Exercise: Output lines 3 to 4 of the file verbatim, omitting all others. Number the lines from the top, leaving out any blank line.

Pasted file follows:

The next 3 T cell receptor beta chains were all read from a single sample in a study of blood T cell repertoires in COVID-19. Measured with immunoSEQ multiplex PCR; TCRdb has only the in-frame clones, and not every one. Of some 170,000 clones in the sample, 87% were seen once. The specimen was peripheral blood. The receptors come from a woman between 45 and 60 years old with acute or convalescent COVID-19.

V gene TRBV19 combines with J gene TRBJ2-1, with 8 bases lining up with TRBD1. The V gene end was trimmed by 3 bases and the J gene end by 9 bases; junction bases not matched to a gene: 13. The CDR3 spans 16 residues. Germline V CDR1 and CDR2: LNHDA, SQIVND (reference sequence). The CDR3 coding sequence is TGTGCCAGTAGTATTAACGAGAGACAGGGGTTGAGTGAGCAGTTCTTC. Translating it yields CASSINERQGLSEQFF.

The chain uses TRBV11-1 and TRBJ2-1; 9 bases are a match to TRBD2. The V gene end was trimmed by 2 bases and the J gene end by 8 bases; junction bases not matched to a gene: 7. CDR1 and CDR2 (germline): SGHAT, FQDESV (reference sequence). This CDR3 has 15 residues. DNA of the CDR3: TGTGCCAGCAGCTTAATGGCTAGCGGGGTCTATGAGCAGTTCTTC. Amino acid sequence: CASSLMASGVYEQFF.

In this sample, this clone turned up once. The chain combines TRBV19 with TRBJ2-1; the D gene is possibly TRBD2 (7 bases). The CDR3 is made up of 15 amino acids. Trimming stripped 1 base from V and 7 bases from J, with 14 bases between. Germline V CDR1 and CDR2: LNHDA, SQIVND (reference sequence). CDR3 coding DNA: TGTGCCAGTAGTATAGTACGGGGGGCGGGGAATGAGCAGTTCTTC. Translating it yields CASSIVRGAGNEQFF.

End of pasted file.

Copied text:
The chain uses TRBV11-1 and TRBJ2-1; 9 bases are a match to TRBD2. The V gene end was trimmed by 2 bases and the J gene end by 8 bases; junction bases not matched to a gene: 7. CDR1 and CDR2 (germline): SGHAT, FQDESV (reference sequence). This CDR3 has 15 residues. DNA of the CDR3: TGTGCCAGCAGCTTAATGGCTAGCGGGGTCTATGAGCAGTTCTTC. Amino acid sequence: CASSLMASGVYEQFF.

In this sample, this clone turned up once. The chain combines TRBV19 with TRBJ2-1; the D gene is possibly TRBD2 (7 bases). The CDR3 is made up of 15 amino acids. Trimming stripped 1 base from V and 7 bases from J, with 14 bases between. Germline V CDR1 and CDR2: LNHDA, SQIVND (reference sequence). CDR3 coding DNA: TGTGCCAGTAGTATAGTACGGGGGGCGGGGAATGAGCAGTTCTTC. Translating it yields CASSIVRGAGNEQFF.